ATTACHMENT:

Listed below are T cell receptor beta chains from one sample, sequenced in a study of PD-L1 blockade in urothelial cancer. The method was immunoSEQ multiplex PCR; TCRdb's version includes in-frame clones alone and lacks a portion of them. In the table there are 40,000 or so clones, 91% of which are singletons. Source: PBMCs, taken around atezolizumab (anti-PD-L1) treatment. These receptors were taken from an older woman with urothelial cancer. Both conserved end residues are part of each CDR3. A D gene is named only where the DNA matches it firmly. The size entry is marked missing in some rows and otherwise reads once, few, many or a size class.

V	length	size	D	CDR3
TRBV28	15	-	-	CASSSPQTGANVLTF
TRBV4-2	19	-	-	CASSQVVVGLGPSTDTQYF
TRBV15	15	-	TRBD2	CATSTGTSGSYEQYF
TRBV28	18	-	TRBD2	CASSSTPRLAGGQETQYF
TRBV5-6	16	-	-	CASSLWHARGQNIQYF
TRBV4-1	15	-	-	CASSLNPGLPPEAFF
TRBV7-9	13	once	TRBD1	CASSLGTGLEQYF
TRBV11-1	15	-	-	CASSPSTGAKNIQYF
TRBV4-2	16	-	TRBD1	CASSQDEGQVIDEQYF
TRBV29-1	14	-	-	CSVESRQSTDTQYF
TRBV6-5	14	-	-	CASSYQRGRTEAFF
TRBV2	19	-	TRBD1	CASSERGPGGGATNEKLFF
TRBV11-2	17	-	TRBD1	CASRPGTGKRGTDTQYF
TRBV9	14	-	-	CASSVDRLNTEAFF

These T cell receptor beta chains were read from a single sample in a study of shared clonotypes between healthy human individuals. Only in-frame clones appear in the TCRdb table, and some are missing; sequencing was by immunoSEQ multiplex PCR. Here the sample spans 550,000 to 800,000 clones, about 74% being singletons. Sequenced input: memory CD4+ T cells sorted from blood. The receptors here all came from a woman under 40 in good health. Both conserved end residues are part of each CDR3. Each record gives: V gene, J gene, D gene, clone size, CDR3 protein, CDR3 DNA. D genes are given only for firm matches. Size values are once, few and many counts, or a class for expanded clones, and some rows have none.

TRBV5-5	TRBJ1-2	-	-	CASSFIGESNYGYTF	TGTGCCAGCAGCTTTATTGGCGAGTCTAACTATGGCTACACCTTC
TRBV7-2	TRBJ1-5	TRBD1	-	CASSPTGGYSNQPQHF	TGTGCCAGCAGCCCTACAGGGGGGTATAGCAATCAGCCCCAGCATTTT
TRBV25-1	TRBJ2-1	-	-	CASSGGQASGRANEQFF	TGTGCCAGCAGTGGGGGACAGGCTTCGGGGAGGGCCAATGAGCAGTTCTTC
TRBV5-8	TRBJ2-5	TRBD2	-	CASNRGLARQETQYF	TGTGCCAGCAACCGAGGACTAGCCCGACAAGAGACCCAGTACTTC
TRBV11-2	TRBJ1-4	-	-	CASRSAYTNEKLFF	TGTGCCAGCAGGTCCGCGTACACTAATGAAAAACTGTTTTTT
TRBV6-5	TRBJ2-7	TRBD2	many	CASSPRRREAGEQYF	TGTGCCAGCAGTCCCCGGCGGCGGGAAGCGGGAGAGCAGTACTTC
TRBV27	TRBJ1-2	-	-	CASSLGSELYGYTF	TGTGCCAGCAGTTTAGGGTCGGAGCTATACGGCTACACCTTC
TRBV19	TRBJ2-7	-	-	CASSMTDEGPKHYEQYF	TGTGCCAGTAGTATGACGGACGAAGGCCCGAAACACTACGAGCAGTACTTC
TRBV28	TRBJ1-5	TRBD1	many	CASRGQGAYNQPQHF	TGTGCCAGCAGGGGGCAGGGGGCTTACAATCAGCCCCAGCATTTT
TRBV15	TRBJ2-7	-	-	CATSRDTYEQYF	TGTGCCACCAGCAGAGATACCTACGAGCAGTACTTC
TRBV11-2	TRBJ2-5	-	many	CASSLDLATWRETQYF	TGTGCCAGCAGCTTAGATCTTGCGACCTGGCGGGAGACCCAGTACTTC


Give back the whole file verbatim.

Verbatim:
Listed below are T cell receptor beta chains from one sample, sequenced in a study of PD-L1 blockade in urothelial cancer. The method was immunoSEQ multiplex PCR; TCRdb's version includes in-frame clones alone and lacks a portion of them. In the table there are 40,000 or so clones, 91% of which are singletons. Source: PBMCs, taken around atezolizumab (anti-PD-L1) treatment. These receptors were taken from an older woman with urothelial cancer. Both conserved end residues are part of each CDR3. A D gene is named only where the DNA matches it firmly. The size entry is marked missing in some rows and otherwise reads once, few, many or a size class.

V	length	size	D	CDR3
TRBV28	15	-	-	CASSSPQTGANVLTF
TRBV4-2	19	-	-	CASSQVVVGLGPSTDTQYF
TRBV15	15	-	TRBD2	CATSTGTSGSYEQYF
TRBV28	18	-	TRBD2	CASSSTPRLAGGQETQYF
TRBV5-6	16	-	-	CASSLWHARGQNIQYF
TRBV4-1	15	-	-	CASSLNPGLPPEAFF
TRBV7-9	13	once	TRBD1	CASSLGTGLEQYF
TRBV11-1	15	-	-	CASSPSTGAKNIQYF
TRBV4-2	16	-	TRBD1	CASSQDEGQVIDEQYF
TRBV29-1	14	-	-	CSVESRQSTDTQYF
TRBV6-5	14	-	-	CASSYQRGRTEAFF
TRBV2	19	-	TRBD1	CASSERGPGGGATNEKLFF
TRBV11-2	17	-	TRBD1	CASRPGTGKRGTDTQYF
TRBV9	14	-	-	CASSVDRLNTEAFF

These T cell receptor beta chains were read from a single sample in a study of shared clonotypes between healthy human individuals. Only in-frame clones appear in the TCRdb table, and some are missing; sequencing was by immunoSEQ multiplex PCR. Here the sample spans 550,000 to 800,000 clones, about 74% being singletons. Sequenced input: memory CD4+ T cells sorted from blood. The receptors here all came from a woman under 40 in good health. Both conserved end residues are part of each CDR3. Each record gives: V gene, J gene, D gene, clone size, CDR3 protein, CDR3 DNA. D genes are given only for firm matches. Size values are once, few and many counts, or a class for expanded clones, and some rows have none.

TRBV5-5	TRBJ1-2	-	-	CASSFIGESNYGYTF	TGTGCCAGCAGCTTTATTGGCGAGTCTAACTATGGCTACACCTTC
TRBV7-2	TRBJ1-5	TRBD1	-	CASSPTGGYSNQPQHF	TGTGCCAGCAGCCCTACAGGGGGGTATAGCAATCAGCCCCAGCATTTT
TRBV25-1	TRBJ2-1	-	-	CASSGGQASGRANEQFF	TGTGCCAGCAGTGGGGGACAGGCTTCGGGGAGGGCCAATGAGCAGTTCTTC
TRBV5-8	TRBJ2-5	TRBD2	-	CASNRGLARQETQYF	TGTGCCAGCAACCGAGGACTAGCCCGACAAGAGACCCAGTACTTC
TRBV11-2	TRBJ1-4	-	-	CASRSAYTNEKLFF	TGTGCCAGCAGGTCCGCGTACACTAATGAAAAACTGTTTTTT
TRBV6-5	TRBJ2-7	TRBD2	many	CASSPRRREAGEQYF	TGTGCCAGCAGTCCCCGGCGGCGGGAAGCGGGAGAGCAGTACTTC
TRBV27	TRBJ1-2	-	-	CASSLGSELYGYTF	TGTGCCAGCAGTTTAGGGTCGGAGCTATACGGCTACACCTTC
TRBV19	TRBJ2-7	-	-	CASSMTDEGPKHYEQYF	TGTGCCAGTAGTATGACGGACGAAGGCCCGAAACACTACGAGCAGTACTTC
TRBV28	TRBJ1-5	TRBD1	many	CASRGQGAYNQPQHF	TGTGCCAGCAGGGGGCAGGGGGCTTACAATCAGCCCCAGCATTTT
TRBV15	TRBJ2-7	-	-	CATSRDTYEQYF	TGTGCCACCAGCAGAGATACCTACGAGCAGTACTTC
TRBV11-2	TRBJ2-5	-	many	CASSLDLATWRETQYF	TGTGCCAGCAGCTTAGATCTTGCGACCTGGCGGGAGACCCAGTACTTC